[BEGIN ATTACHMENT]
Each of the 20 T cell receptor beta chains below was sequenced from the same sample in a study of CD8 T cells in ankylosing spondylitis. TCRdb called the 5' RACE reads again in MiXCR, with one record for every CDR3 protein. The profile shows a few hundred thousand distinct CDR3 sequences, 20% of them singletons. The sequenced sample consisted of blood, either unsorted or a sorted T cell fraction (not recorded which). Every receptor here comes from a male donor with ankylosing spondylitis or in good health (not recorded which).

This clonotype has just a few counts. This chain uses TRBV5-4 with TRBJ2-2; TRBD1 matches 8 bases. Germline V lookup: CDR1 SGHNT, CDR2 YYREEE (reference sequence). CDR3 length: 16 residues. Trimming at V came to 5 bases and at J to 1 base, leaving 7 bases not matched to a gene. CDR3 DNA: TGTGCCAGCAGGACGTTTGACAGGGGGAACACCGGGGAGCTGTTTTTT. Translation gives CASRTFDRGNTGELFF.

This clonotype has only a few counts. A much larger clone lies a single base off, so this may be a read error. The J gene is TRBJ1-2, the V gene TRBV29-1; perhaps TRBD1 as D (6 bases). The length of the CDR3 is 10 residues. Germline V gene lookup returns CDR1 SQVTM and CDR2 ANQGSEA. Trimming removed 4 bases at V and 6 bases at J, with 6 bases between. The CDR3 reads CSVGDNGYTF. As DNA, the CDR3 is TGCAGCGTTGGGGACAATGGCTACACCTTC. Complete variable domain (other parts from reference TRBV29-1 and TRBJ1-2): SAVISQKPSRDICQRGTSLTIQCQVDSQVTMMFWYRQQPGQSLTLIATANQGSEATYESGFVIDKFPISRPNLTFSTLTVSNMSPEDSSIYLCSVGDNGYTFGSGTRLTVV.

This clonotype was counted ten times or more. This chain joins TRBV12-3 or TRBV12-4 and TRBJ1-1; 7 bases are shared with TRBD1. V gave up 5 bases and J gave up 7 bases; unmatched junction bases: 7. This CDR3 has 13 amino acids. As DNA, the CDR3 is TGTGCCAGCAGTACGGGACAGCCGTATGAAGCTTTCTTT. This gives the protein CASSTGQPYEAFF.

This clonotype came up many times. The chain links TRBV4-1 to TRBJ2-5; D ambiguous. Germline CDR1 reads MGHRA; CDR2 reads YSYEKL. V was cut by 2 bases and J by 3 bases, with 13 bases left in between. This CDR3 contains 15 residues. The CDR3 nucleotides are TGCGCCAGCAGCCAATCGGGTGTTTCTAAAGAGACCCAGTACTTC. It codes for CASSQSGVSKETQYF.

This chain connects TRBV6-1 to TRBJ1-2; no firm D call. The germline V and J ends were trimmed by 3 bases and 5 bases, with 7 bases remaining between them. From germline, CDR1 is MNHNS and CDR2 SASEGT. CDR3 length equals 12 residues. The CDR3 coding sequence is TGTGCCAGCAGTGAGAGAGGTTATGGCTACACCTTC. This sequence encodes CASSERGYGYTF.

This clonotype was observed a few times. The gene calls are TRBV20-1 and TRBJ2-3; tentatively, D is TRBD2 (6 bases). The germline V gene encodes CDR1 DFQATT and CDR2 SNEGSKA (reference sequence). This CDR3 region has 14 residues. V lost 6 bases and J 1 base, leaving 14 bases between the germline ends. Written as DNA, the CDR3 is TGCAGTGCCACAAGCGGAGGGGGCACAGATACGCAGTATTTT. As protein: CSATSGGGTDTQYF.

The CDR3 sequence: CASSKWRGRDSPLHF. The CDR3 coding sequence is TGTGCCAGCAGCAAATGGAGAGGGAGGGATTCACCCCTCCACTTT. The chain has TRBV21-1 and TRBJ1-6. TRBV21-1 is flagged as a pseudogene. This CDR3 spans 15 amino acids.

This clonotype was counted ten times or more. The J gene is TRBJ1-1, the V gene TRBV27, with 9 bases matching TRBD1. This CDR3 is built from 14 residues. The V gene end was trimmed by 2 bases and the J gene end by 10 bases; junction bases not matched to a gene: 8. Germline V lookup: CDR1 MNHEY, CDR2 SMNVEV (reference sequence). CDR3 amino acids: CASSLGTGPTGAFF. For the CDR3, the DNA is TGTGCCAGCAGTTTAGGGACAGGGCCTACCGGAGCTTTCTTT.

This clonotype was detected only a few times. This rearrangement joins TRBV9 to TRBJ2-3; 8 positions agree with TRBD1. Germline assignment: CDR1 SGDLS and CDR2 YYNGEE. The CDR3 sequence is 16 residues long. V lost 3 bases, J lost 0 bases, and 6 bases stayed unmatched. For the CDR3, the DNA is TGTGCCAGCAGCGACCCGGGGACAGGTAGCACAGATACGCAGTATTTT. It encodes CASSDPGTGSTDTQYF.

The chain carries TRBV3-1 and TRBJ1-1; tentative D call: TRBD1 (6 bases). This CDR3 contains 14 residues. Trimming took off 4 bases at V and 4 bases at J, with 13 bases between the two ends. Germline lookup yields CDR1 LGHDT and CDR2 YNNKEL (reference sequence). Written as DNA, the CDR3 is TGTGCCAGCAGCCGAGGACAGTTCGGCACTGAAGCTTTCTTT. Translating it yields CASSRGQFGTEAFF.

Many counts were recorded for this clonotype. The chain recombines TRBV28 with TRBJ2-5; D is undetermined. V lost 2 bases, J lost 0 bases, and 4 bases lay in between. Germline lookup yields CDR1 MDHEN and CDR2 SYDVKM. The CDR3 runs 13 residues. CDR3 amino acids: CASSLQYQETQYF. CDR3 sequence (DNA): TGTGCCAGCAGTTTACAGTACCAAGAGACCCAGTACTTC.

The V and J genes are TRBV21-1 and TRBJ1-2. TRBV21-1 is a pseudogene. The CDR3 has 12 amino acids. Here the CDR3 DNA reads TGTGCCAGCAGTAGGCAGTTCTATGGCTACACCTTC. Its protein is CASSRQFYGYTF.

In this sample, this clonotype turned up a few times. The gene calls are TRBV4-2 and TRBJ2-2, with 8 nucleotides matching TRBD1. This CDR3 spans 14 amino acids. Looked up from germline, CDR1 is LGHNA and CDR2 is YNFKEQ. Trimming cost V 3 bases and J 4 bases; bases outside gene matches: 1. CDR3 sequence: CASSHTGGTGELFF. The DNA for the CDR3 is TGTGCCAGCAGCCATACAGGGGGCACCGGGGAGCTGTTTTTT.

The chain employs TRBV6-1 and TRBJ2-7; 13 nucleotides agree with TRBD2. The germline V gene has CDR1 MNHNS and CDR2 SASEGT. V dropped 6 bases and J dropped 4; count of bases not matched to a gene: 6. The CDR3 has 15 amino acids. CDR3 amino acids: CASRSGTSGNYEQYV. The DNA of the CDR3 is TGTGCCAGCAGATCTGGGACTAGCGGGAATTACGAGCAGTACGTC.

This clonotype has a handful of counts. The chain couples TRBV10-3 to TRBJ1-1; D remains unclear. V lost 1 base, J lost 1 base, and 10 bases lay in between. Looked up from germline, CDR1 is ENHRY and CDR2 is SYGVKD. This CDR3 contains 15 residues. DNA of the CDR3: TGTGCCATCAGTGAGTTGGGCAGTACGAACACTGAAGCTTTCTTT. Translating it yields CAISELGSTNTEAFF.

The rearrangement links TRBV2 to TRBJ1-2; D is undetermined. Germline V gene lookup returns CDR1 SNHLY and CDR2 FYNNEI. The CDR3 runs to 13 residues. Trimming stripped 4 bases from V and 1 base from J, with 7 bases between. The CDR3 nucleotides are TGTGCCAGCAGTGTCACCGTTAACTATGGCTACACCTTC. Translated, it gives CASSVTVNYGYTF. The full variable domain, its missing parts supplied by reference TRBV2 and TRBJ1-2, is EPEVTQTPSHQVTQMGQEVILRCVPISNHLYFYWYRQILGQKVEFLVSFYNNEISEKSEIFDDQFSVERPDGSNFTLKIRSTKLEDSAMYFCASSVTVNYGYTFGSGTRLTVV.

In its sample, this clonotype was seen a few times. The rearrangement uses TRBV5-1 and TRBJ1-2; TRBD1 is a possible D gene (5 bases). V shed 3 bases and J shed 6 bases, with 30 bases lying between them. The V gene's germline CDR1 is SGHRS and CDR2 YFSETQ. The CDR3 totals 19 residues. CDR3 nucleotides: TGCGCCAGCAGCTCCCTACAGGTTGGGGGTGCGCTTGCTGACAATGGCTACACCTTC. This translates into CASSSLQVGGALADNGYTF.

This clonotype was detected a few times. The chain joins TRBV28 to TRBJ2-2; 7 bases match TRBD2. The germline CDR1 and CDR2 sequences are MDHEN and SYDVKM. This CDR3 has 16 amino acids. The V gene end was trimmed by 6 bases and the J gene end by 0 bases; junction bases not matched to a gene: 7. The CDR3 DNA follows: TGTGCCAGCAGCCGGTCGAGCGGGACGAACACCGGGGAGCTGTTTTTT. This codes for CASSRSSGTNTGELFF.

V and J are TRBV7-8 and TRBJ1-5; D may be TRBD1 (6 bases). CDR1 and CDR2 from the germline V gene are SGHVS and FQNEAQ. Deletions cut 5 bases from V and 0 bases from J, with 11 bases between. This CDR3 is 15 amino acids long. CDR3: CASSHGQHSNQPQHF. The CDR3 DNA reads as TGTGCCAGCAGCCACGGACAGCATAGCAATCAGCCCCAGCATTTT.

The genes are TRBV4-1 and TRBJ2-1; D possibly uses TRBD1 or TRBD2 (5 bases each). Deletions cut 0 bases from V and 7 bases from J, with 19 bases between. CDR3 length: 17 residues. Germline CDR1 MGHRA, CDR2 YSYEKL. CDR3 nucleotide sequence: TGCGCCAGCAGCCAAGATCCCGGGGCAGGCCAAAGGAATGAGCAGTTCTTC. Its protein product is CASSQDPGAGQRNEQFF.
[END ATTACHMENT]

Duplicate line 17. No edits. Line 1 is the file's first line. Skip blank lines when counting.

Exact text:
The rearrangement links TRBV2 to TRBJ1-2; D is undetermined. Germline V gene lookup returns CDR1 SNHLY and CDR2 FYNNEI. The CDR3 runs to 13 residues. Trimming stripped 4 bases from V and 1 base from J, with 7 bases between. The CDR3 nucleotides are TGTGCCAGCAGTGTCACCGTTAACTATGGCTACACCTTC. Translated, it gives CASSVTVNYGYTF. The full variable domain, its missing parts supplied by reference TRBV2 and TRBJ1-2, is EPEVTQTPSHQVTQMGQEVILRCVPISNHLYFYWYRQILGQKVEFLVSFYNNEISEKSEIFDDQFSVERPDGSNFTLKIRSTKLEDSAMYFCASSVTVNYGYTFGSGTRLTVV.